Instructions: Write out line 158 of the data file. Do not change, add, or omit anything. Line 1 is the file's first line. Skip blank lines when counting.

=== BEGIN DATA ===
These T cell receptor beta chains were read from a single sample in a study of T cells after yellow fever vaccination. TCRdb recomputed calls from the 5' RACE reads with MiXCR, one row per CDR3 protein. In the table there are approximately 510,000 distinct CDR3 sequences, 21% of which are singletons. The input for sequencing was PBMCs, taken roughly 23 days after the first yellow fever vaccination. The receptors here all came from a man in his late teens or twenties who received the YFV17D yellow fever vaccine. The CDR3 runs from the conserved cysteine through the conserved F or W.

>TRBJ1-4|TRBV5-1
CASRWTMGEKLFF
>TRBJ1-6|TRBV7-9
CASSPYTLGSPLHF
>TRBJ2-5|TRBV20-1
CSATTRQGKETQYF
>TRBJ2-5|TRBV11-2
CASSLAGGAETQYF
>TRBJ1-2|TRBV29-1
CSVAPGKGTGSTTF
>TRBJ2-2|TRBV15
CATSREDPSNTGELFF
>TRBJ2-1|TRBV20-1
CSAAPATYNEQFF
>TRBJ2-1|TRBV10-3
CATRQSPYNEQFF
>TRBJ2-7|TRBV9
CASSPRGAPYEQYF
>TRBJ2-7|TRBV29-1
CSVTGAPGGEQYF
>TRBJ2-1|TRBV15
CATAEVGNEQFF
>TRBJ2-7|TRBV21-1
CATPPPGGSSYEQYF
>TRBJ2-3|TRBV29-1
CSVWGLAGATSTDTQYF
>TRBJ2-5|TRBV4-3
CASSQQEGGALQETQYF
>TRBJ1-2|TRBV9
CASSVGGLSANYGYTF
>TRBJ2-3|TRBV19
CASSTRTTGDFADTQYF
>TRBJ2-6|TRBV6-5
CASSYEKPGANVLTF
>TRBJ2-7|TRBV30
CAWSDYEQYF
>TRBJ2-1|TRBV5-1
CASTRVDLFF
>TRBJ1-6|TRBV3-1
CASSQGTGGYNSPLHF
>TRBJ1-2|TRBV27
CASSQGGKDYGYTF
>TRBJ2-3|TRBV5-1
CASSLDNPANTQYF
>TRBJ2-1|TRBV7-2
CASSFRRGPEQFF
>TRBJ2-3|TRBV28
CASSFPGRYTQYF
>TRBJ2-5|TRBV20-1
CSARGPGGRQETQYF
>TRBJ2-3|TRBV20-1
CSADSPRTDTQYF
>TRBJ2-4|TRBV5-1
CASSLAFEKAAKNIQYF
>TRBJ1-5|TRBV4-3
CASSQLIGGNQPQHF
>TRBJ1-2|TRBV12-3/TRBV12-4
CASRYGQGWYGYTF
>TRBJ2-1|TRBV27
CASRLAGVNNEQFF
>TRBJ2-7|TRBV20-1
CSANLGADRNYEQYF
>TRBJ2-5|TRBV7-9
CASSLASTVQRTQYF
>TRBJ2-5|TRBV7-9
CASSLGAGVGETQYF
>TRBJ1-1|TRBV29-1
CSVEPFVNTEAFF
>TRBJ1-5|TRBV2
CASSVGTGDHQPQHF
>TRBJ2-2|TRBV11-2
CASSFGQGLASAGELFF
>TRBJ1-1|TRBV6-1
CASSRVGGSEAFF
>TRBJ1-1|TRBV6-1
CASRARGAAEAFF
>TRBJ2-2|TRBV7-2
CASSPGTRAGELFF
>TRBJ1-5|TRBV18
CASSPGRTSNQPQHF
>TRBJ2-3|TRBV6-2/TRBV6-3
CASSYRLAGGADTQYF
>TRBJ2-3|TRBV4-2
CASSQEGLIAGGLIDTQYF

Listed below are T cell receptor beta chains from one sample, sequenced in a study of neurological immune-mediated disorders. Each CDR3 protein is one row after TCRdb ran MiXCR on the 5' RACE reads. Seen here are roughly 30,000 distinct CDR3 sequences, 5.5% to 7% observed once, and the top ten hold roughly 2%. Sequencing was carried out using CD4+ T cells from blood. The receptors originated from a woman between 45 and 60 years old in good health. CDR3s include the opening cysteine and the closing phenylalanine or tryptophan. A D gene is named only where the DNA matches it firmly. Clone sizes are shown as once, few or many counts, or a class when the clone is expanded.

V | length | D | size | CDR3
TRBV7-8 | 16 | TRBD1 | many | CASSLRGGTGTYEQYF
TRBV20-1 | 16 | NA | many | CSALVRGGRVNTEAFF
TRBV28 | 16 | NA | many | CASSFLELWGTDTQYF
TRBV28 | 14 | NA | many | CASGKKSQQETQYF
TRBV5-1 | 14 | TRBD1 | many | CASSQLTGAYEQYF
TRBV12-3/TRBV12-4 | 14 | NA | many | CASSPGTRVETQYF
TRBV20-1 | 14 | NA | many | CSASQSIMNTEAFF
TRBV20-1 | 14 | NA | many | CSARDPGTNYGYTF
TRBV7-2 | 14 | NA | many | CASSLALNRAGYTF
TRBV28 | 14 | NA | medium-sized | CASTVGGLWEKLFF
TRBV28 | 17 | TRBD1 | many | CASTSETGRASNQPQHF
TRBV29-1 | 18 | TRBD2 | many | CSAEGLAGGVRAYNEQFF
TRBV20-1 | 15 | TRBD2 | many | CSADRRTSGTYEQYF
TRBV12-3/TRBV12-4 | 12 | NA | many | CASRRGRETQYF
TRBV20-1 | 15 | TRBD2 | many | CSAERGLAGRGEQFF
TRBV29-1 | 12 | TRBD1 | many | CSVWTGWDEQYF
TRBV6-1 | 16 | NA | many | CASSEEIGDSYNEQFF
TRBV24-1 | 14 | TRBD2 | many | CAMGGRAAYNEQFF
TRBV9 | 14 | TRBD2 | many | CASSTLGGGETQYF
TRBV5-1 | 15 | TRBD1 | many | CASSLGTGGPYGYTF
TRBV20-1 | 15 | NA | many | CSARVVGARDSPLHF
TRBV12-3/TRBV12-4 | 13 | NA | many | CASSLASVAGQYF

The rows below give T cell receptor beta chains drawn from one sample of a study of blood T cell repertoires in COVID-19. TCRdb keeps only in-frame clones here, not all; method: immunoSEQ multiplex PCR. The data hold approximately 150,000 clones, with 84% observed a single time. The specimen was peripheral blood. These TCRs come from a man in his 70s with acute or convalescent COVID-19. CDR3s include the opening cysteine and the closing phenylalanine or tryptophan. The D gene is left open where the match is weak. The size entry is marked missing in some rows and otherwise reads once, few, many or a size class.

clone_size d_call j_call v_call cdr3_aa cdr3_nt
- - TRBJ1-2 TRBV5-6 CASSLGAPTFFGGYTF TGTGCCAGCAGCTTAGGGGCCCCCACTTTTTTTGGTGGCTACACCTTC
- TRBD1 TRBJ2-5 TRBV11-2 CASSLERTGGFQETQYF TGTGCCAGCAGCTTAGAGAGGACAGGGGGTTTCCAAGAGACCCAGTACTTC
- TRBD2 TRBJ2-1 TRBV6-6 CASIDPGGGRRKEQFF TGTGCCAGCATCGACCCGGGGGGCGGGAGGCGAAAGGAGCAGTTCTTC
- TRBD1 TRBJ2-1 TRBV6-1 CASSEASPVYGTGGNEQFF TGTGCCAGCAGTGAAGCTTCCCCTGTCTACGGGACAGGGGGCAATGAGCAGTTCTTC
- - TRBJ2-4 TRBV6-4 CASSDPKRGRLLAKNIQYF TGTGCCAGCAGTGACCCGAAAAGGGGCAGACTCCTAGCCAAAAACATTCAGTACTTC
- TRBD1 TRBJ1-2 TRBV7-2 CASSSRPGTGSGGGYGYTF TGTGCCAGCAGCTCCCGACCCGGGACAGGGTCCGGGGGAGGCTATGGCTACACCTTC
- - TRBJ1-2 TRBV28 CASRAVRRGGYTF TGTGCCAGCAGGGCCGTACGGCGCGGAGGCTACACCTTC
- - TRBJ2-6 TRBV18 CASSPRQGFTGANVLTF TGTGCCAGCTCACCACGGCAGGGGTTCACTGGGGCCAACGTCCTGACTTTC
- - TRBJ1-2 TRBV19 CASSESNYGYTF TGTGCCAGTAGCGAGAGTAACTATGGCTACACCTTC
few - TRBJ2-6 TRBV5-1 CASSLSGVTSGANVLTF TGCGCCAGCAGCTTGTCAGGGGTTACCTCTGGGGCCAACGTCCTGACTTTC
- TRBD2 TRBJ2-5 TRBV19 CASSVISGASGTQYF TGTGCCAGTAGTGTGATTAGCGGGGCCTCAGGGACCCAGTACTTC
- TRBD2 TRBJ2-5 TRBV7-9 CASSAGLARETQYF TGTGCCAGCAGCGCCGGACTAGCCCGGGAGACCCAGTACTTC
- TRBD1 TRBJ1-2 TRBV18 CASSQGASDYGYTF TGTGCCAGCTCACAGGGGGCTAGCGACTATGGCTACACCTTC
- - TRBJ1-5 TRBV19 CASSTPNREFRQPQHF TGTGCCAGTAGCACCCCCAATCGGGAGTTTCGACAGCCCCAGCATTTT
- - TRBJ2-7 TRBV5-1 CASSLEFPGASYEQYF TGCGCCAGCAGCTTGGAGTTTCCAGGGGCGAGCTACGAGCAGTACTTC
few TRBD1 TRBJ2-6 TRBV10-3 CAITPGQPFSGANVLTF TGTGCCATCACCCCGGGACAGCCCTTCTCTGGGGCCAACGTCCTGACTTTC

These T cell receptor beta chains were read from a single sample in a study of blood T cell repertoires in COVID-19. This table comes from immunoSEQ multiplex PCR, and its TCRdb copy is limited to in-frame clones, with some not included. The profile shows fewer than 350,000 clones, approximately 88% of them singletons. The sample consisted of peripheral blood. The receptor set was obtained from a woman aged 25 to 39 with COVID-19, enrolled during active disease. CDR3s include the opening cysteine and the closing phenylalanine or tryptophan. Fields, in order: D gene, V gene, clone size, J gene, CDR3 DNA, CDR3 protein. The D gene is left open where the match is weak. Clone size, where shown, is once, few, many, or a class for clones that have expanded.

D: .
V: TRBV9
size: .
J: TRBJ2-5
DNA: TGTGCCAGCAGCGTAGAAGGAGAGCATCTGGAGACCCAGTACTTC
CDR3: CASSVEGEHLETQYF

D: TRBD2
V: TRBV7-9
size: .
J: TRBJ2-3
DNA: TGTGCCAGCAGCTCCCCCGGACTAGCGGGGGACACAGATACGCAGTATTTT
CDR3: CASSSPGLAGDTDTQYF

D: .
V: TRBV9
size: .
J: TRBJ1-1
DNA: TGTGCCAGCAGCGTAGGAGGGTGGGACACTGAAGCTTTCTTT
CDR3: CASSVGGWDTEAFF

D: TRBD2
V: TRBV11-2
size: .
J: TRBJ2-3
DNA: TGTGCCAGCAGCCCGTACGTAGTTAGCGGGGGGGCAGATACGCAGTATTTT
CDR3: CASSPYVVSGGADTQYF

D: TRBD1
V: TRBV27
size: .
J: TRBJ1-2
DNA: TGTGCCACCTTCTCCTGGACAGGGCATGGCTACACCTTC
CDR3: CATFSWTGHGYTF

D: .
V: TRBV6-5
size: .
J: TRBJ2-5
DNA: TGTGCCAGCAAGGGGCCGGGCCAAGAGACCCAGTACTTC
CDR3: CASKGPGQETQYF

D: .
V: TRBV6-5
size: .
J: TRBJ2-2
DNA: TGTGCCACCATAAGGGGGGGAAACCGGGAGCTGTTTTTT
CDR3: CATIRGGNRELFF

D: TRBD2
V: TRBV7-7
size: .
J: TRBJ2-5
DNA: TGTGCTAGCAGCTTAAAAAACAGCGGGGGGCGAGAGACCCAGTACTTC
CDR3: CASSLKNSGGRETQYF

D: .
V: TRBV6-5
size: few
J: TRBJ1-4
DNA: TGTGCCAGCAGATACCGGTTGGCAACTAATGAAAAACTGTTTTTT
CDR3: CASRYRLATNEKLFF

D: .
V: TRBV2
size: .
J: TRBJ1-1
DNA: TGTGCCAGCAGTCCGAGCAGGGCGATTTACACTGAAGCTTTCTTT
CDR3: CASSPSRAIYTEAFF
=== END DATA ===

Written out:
CDR3: CATFSWTGHGYTF